BRIC Seminar/Workshop 24th Nov 2022
Cross Channel Collaboration to Reduce Flood Impact online event
Welcome to part 2/4 of this blog series, below we continue on from the end of part 1/4
In the next phase of the seminar, attendees were asked to log on to pre-created Jamboards with set questions that were designed to explore community views and provide a collection point for all the ideas of the day.
Translation services were not available on the Jamboards, so the English and French attendees populated different Jamboards. Results were shared afterwards, enabling cross-channel comparison of responses.
Attendees were split into English and French breakout rooms and given 35 minutes to write responses to question 1, after which they were invited to return to the seminar room to discuss the results. There were 3 questions in total on the day, which the attendees were asked via the Jamboards. These all directly followed on from the presentation topics provided by the speakers.
Room 1 & 2 (English speakers) were led by Lucy & Michael
Room 3 & 4 (French speakers) were led by Imane & Celine
Question 1 “Following on from the keynote speeches, what is currently happening in your area?”
How do communities and flood risk authorities communicate and operate? How is this sustained?
This does not have to be directly flood related, but concerns ways of communicating and organising successful groups, addressing ongoing issues (e.g. Neighbourhood Watch groups, River Action Groups) and agency-led responses (e.g. Emergency Flood Plans).
Below are the Q1 Jamboards and a summary of the answers given:
- Community events
- Community driven events-held/devised/driven by flooded people to agendas they want to discuss in relation to flood risk and resilience
- Annual conference
- Novel engagement locations e.g. pubs, leisure centres, parks etc.
- Through Community resilience meetings
- Frequency of meetings sustained
- Flood Action Group meetings
- Multi-Agency Meetings
- Attending Parish Council meeting and working with the communities.
Seminars and workshops
- Seminars and workshops
- Community-led mapping of flood risk assets and issues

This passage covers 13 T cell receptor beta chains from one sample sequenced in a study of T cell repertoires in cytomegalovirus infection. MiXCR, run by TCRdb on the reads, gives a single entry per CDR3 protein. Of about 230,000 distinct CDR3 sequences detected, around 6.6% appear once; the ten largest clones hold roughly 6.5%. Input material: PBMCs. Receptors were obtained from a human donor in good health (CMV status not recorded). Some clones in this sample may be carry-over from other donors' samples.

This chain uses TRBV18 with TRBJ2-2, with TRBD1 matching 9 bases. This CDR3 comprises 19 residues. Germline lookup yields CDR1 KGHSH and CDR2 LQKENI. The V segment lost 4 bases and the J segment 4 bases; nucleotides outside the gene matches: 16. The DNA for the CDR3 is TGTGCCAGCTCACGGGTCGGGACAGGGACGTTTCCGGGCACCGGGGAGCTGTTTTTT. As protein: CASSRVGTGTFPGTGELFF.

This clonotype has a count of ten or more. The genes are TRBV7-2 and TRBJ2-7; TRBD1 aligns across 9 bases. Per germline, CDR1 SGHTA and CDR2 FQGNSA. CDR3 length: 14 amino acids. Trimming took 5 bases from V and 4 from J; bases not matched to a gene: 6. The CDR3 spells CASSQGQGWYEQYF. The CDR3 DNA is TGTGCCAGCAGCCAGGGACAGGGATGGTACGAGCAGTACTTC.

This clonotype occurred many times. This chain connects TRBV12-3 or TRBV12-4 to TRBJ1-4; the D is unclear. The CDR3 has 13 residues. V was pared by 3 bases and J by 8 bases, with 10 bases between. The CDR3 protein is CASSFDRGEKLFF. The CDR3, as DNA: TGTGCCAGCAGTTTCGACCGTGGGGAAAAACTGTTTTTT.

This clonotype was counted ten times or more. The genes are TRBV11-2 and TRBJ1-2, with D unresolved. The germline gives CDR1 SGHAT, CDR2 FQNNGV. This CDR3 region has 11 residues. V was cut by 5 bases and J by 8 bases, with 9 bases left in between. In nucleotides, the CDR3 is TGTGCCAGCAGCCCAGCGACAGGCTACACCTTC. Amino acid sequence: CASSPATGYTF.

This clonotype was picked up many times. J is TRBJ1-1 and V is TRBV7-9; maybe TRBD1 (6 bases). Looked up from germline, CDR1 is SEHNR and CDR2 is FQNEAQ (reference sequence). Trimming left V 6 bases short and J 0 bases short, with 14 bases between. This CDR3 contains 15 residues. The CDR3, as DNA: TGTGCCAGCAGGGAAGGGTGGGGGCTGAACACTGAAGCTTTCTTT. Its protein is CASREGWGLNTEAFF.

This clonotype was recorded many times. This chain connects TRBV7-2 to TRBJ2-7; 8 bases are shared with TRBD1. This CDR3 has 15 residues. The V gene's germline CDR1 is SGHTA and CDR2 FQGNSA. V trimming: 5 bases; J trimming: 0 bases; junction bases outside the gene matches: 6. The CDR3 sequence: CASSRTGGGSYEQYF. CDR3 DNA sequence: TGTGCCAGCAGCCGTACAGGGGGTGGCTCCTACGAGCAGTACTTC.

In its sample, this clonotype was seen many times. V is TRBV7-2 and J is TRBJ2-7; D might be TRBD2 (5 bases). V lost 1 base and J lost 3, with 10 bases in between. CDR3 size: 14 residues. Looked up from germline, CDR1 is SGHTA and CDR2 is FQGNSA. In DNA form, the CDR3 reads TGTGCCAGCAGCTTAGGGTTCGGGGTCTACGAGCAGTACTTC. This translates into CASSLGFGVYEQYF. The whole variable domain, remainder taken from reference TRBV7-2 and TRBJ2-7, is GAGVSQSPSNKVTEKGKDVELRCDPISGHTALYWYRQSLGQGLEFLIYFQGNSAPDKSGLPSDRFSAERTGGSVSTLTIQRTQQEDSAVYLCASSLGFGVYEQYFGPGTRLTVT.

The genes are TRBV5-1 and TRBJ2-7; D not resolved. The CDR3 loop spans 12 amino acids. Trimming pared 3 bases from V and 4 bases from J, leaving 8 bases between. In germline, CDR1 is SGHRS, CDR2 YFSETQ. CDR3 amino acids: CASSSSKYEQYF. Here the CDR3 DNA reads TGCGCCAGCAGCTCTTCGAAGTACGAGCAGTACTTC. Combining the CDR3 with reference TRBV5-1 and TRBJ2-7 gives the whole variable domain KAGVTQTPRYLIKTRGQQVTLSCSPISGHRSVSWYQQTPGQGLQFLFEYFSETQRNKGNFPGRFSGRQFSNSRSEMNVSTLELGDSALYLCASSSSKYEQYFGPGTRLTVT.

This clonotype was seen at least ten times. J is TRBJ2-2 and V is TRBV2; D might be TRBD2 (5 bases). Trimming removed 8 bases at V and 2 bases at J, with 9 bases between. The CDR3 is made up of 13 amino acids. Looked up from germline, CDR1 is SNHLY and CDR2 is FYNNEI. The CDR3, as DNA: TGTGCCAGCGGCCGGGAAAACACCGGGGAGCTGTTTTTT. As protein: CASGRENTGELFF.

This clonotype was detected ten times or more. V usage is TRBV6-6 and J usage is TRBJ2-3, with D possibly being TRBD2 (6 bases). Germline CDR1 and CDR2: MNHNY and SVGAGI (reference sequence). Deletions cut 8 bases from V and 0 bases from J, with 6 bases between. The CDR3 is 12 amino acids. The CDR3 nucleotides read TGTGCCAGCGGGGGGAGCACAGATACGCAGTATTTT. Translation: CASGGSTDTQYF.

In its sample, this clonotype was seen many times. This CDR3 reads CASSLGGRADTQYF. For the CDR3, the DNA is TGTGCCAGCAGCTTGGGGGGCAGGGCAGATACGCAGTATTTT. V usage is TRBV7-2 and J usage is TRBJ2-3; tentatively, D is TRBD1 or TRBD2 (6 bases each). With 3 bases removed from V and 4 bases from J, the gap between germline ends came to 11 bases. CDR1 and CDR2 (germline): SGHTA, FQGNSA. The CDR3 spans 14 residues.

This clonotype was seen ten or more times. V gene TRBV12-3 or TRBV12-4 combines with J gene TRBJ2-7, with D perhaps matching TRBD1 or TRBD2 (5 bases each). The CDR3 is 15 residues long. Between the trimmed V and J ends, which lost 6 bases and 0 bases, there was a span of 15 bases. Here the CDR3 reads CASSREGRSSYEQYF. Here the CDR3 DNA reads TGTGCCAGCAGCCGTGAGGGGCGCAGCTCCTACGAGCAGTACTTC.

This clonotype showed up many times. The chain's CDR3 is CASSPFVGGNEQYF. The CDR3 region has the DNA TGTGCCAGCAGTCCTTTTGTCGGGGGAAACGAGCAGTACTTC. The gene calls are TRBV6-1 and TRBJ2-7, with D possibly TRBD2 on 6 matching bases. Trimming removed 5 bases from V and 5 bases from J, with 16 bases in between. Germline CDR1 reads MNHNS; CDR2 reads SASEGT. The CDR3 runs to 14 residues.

- Helping communities with their flood plan and training volunteer flood wardens.
- Using community radio techniques to gather different perspectives from across our catchment area.
- Flooded people being listened to
- Appreciative Inquiry
- Face to Face Engagement
- Face to face, Newsletter and attending meetings
- Via online feedback form
- Using a shared online GIS workspace to present partners asset layers to provide a single overview of assets in the catchment. This is then ground truthed by site walkovers
- Communicating long term flood risk from climate change through visualization
- Using smart tech and community engagement.
- Providing data to the community e.g. installation of river level sensing and making this information available online
- BRIC web platform
Establishment of groups and partnerships
- Working in partnership with our emergency organisations.
- Partnership working and collaboration between flooded people and Flood Risk Management Authorities
- Proactive partnership + community engagement
- Collaborative project between partners to create a integrate flood risk management approach on a catchment scale
- Involving community members / local flood groups in the steering group for FCRIP collaborative project
- Co-creation of flood risk projects between flooded people and Flood Risk Management Agencies
- Community Flood Group
- Local flood warden groups
- NFF groups
- Joined-up Thinking
- Working with communities to build resilience
- Regular communication between BRIC team and communities within our pilot areas
- Community Advisors appointed to give us different perspectives and local knowledge
- Multi-agency exercises for extreme weather events
- Beginnings of a flood resilience network
- Setting up Community Fund to support local organisations and communities to try out new ideas around sustainability and flood mitigation
- Flood alert warning systems
- Understanding of Climate Change
- Better understanding of flood risk issues within our areas because of information being shared by our communities
Pushes for change
- Flooded people pushing for change at a strategic level- changing the way flood risk is managed within their area
- Communities rejecting the traditional notion of resilience- ensuring the emphasis isn’t always on them to provide solutions to their flood risk issues
This blog series will return with part 3/4 on the 12th January 2023